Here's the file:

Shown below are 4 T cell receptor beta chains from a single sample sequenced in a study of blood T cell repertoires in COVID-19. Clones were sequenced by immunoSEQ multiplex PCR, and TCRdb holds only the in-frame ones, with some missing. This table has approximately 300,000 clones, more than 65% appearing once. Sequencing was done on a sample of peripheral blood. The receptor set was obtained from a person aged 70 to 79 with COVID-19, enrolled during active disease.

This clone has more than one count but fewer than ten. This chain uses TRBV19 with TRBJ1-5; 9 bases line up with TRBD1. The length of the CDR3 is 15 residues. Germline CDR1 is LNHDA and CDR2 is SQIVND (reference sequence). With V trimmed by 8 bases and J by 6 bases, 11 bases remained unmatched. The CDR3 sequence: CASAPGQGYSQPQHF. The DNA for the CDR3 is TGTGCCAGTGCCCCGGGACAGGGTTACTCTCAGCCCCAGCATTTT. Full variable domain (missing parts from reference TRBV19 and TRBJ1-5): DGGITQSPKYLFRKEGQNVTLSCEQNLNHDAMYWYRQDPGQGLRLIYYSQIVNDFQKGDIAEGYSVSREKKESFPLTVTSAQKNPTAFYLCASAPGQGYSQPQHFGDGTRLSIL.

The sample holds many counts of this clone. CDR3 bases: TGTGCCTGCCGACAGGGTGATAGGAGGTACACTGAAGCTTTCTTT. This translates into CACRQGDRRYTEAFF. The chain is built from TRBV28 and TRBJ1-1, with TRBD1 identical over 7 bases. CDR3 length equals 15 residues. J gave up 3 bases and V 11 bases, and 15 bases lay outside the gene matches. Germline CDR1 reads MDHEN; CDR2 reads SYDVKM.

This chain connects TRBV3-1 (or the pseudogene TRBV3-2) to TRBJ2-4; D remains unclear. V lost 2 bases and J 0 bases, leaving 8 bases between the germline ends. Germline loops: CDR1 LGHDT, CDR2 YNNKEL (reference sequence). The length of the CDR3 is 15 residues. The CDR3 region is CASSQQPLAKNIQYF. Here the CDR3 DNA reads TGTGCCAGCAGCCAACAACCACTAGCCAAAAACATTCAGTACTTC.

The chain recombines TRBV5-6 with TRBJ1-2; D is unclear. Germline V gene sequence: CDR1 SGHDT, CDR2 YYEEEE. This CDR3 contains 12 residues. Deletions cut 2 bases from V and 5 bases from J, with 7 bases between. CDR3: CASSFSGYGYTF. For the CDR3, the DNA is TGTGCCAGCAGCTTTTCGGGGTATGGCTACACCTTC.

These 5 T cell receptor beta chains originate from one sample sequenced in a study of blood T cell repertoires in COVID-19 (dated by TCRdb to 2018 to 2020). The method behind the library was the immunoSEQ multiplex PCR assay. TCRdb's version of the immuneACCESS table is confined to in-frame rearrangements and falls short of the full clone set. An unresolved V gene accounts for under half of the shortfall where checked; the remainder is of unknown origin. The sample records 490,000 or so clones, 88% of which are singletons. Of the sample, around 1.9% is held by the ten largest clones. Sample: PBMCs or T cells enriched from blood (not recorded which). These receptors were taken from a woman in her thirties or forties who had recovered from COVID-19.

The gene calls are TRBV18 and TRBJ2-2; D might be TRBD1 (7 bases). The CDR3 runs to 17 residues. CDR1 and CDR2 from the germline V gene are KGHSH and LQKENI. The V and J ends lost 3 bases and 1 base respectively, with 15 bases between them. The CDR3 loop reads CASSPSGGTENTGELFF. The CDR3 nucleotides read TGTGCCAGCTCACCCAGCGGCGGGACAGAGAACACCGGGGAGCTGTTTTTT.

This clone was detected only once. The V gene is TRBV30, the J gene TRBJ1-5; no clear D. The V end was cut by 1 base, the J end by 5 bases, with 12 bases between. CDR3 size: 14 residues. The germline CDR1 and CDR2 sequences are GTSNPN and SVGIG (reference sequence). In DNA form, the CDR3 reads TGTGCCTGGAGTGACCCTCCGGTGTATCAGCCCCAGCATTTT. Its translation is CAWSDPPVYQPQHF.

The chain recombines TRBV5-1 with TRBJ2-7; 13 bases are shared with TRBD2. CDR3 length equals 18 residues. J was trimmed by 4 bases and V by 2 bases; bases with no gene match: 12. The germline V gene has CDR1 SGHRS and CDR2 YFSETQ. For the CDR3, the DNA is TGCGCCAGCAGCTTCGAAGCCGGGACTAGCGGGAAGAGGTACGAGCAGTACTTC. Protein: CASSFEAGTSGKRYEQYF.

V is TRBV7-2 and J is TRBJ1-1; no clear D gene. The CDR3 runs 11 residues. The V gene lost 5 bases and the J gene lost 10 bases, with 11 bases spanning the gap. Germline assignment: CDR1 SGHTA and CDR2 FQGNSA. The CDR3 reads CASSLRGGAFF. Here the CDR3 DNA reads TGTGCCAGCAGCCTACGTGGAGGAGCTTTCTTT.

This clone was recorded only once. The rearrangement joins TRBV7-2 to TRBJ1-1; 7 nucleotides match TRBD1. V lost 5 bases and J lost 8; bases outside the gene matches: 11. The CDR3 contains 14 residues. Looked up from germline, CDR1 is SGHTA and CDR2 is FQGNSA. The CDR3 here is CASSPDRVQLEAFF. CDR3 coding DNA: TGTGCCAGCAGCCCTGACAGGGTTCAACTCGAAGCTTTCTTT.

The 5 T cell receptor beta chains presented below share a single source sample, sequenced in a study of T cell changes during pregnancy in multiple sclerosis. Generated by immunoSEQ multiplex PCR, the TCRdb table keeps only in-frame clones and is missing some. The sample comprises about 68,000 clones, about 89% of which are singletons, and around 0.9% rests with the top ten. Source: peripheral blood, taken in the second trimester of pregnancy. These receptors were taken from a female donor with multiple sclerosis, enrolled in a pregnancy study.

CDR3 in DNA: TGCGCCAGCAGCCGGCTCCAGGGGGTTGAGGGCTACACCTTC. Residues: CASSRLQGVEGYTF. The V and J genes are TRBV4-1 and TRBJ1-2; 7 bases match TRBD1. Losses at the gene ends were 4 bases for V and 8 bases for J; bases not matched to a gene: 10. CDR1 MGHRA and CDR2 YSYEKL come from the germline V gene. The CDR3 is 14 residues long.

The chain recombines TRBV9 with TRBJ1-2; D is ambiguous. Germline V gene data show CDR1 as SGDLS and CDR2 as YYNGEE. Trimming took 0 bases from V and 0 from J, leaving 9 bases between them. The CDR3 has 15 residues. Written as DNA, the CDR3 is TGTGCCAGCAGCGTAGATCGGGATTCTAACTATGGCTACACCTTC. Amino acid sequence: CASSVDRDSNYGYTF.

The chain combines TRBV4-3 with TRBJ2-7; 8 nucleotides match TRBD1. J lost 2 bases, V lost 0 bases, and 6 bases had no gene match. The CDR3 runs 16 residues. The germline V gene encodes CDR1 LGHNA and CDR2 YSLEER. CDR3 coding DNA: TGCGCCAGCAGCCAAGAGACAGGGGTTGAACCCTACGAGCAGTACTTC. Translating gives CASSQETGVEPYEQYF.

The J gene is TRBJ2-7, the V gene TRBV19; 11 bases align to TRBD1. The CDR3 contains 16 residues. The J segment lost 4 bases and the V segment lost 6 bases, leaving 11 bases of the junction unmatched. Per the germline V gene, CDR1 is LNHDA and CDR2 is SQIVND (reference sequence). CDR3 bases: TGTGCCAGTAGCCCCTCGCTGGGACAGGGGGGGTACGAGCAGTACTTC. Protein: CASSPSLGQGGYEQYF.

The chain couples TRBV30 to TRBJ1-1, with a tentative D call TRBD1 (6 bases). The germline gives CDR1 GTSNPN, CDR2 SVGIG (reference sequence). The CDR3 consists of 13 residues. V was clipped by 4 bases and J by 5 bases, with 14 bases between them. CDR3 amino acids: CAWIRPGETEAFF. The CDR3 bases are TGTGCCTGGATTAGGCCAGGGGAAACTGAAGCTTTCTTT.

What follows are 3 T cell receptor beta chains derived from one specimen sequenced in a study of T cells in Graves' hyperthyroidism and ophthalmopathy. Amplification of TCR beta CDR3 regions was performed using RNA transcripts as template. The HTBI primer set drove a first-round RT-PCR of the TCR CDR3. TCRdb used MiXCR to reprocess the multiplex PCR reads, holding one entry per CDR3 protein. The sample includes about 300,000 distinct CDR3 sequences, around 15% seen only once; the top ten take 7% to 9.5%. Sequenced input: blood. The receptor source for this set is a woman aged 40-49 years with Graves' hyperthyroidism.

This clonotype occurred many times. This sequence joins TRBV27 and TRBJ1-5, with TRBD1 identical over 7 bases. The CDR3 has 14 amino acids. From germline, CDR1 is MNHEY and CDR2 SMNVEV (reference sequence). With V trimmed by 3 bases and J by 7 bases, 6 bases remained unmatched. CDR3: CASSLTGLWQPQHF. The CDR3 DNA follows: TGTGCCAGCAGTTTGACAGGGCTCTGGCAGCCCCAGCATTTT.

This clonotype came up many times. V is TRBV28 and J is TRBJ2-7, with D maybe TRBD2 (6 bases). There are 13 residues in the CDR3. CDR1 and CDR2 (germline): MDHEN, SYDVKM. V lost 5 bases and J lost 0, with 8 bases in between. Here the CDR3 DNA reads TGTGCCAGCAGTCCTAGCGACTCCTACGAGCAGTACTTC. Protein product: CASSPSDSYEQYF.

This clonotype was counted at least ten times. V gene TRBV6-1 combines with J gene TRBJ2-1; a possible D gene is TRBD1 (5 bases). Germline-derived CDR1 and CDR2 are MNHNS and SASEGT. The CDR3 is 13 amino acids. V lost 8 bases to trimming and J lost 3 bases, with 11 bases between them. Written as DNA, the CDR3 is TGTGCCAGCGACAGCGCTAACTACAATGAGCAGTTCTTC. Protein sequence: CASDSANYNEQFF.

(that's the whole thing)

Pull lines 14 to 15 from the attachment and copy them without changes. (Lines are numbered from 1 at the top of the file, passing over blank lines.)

The chain recombines TRBV9 with TRBJ1-2; D is ambiguous. Germline V gene data show CDR1 as SGDLS and CDR2 as YYNGEE. Trimming took 0 bases from V and 0 from J, leaving 9 bases between them. The CDR3 has 15 residues. Written as DNA, the CDR3 is TGTGCCAGCAGCGTAGATCGGGATTCTAACTATGGCTACACCTTC. Amino acid sequence: CASSVDRDSNYGYTF.

The chain combines TRBV4-3 with TRBJ2-7; 8 nucleotides match TRBD1. J lost 2 bases, V lost 0 bases, and 6 bases had no gene match. The CDR3 runs 16 residues. The germline V gene encodes CDR1 LGHNA and CDR2 YSLEER. CDR3 coding DNA: TGCGCCAGCAGCCAAGAGACAGGGGTTGAACCCTACGAGCAGTACTTC. Translating gives CASSQETGVEPYEQYF.